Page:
You might have heard somewhere that Sunday marks the 50th anniversary of the Beatles’ first performance on The Ed Sullivan Show.
And while that appearance was the most world-changing of the group’s career — if not all of rock music’s — so much fascinating video from the rest of the band’s seven years in prominence is overlooked. So, we are using this anniversary as an excuse to revisit not only the Fab Four’s most legendary TV performances, but also some that are surprisingly little-known. Because it was impossible to perform on as many TV shows as they were asked, the Beatles were one of if not the first artists to pioneer the music video, and the Gordian knot of the group’s legal affairs has meant that some of these, particularly “The Ballad of John and Yoko” and the brilliant 1967 video for “A Day in the Life,” are seldom seen.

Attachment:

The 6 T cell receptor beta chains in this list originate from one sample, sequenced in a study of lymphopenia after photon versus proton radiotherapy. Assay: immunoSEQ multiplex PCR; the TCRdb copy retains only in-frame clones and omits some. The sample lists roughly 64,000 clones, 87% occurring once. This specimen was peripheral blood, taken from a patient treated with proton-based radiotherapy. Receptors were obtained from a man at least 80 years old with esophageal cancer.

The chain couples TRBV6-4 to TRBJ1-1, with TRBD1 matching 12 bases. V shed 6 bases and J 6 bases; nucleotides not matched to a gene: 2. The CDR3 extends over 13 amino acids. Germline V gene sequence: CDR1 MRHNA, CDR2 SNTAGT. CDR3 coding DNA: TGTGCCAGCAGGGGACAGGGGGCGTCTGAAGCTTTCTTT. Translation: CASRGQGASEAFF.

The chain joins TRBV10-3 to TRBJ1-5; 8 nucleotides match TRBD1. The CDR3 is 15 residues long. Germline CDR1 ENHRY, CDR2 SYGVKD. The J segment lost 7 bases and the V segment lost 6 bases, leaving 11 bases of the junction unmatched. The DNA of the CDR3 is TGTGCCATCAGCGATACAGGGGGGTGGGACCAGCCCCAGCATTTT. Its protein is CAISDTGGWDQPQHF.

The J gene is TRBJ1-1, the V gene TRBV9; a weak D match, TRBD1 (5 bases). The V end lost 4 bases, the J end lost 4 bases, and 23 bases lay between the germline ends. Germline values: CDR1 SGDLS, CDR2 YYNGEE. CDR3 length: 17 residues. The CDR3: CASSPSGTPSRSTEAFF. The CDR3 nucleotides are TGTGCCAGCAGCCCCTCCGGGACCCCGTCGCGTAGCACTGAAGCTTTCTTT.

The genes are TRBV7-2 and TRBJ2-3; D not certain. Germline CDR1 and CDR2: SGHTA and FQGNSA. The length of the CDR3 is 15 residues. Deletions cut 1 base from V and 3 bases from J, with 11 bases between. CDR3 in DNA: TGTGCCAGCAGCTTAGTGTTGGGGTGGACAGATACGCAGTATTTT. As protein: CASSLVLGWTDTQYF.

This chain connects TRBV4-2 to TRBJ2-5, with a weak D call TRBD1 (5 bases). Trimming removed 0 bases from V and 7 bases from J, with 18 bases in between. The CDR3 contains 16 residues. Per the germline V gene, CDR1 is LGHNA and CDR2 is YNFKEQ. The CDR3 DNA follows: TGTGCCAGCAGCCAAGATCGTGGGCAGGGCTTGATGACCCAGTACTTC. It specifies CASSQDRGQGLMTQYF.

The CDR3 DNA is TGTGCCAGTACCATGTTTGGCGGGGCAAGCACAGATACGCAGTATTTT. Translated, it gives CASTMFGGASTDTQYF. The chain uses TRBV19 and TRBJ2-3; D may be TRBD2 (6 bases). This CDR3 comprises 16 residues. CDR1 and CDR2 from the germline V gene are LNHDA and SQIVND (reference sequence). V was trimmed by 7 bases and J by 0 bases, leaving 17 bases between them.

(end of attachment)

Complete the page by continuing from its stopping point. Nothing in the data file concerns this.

To keep things interesting, we skipped videos from feature films (A Hard Day’s Night, Help!, Magical Mystery Tour, Yellow Submarine, and Let It Be), as well as the more well-known full-length concert films (Live at the Washington Coliseum 1964, The Beatles at Shea Stadium, and the excruciatingly off-key although well-filmed Live at Budokan 1966). We also use the term “TV performance” loosely to include live footage, mimed videos, filmed concerts, etc. — meaning there are actually more like 50 performances here, not 15.
Sit back and dig into some rarely turned stones from the most thoroughly documented musical group in history. (Much respect to The Beatles Bible and Mark Lewisohn’s The Beatles Recording Sessions for the bulk of the recording details posted here.)